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History of Henry VI, Part I

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Act IV, Scene 1

Paris. A hall of state.



  • Winchester. God save King Henry, of that name the sixth! 1760
  • Duke of Gloucester. Now, governor of Paris, take your oath,
    That you elect no other king but him;
    Esteem none friends but such as are his friends,
    And none your foes but such as shall pretend
    Malicious practises against his state: 1765
    This shall ye do, so help you righteous God!


  • Sir John Fastolfe. My gracious sovereign, as I rode from Calais,
    To haste unto your coronation,
    A letter was deliver'd to my hands, 1770
    Writ to your grace from the Duke of Burgundy.
  • Lord Talbot/Earl of Shrewsbury. Shame to the Duke of Burgundy and thee!
    I vow'd, base knight, when I did meet thee next,
    To tear the garter from thy craven's leg,
    [Plucking it off] 1775
    Which I have done, because unworthily
    Thou wast installed in that high degree.
    Pardon me, princely Henry, and the rest
    This dastard, at the battle of Patay,
    When but in all I was six thousand strong 1780
    And that the French were almost ten to one,
    Before we met or that a stroke was given,
    Like to a trusty squire did run away:
    In which assault we lost twelve hundred men;
    Myself and divers gentlemen beside 1785
    Were there surprised and taken prisoners.
    Then judge, great lords, if I have done amiss;
    Or whether that such cowards ought to wear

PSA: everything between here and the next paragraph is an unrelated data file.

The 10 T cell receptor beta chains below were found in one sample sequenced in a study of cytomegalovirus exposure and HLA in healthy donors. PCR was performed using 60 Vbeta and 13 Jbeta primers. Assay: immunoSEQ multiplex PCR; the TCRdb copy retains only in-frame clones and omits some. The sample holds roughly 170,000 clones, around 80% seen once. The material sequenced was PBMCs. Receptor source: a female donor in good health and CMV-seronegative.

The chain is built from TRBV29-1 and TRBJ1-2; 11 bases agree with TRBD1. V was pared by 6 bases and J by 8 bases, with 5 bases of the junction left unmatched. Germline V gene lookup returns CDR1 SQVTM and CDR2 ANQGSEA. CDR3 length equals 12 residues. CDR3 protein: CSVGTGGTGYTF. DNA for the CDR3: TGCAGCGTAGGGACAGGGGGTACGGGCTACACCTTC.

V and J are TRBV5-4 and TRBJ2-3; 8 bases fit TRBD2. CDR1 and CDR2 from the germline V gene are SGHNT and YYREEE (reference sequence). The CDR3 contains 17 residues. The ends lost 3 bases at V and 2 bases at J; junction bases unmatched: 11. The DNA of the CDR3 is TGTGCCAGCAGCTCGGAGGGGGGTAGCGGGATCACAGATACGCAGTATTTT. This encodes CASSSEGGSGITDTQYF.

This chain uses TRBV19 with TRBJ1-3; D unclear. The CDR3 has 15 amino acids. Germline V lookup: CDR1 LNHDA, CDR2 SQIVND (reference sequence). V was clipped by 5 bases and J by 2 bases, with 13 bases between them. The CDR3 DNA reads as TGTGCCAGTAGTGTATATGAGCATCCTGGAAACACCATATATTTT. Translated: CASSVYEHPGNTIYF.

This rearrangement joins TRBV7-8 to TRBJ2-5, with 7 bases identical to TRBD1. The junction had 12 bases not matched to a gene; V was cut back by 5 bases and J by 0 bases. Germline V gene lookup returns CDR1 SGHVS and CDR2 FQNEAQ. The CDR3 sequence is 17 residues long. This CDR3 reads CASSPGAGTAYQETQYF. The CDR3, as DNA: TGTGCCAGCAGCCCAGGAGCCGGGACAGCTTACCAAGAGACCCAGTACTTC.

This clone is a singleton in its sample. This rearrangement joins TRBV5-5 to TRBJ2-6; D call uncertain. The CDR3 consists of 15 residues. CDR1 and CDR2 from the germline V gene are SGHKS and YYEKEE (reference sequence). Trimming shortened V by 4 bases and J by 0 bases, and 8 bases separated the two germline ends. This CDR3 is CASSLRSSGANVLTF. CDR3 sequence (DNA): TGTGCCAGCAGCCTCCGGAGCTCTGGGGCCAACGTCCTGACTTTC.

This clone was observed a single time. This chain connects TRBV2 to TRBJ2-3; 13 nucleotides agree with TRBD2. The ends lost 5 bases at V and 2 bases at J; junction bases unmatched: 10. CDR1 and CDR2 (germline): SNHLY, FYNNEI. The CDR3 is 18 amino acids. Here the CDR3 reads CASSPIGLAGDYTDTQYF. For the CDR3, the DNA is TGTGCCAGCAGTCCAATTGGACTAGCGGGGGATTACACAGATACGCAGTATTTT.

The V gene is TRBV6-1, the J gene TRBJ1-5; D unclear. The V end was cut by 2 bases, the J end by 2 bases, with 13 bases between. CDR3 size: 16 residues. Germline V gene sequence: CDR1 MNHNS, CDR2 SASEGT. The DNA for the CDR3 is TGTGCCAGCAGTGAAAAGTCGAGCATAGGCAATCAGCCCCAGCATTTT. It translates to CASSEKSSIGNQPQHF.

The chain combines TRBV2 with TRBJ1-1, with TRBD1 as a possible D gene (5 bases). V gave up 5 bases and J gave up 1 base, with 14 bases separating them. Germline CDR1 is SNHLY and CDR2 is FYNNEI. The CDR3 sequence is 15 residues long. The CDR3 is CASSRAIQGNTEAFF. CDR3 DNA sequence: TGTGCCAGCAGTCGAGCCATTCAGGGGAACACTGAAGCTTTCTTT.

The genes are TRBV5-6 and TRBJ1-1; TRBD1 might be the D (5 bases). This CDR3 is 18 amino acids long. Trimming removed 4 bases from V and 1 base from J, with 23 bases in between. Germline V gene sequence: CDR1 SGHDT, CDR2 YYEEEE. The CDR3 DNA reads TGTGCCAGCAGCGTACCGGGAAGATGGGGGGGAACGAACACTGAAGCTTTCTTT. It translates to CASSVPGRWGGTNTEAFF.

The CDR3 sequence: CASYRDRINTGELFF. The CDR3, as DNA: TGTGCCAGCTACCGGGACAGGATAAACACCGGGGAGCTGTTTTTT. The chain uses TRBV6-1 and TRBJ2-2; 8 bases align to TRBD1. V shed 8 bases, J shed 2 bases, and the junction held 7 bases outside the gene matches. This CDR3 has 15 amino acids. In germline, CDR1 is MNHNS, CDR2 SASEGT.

This ornament of knighthood, yea or no.
  • Duke of Gloucester. To say the truth, this fact was infamous 1790
    And ill beseeming any common man,
    Much more a knight, a captain and a leader.
  • Lord Talbot/Earl of Shrewsbury. When first this order was ordain'd, my lords,
    Knights of the garter were of noble birth,
    Valiant and virtuous, full of haughty courage, 1795
    Such as were grown to credit by the wars;
    Not fearing death, nor shrinking for distress,
    But always resolute in most extremes.
    He then that is not furnish'd in this sort
    Doth but usurp the sacred name of knight, 1800
    Profaning this most honourable order,
    And should, if I were worthy to be judge,
    Be quite degraded, like a hedge-born swain
    That doth presume to boast of gentle blood.
  • Henry VI. Stain to thy countrymen, thou hear'st thy doom! 1805
    Be packing, therefore, thou that wast a knight:
    Henceforth we banish thee, on pain of death.
    [Exit FASTOLFE]
    And now, my lord protector, view the letter
    Sent from our uncle Duke of Burgundy. 1810
  • Duke of Gloucester. What means his grace, that he hath changed his style?
    No more but, plain and bluntly, 'To the king!'
    Hath he forgot he is his sovereign?
    Or doth this churlish superscription
    Pretend some alteration in good will? 1815
    What's here?
    'I have, upon especial cause,
    Moved with compassion of my country's wreck,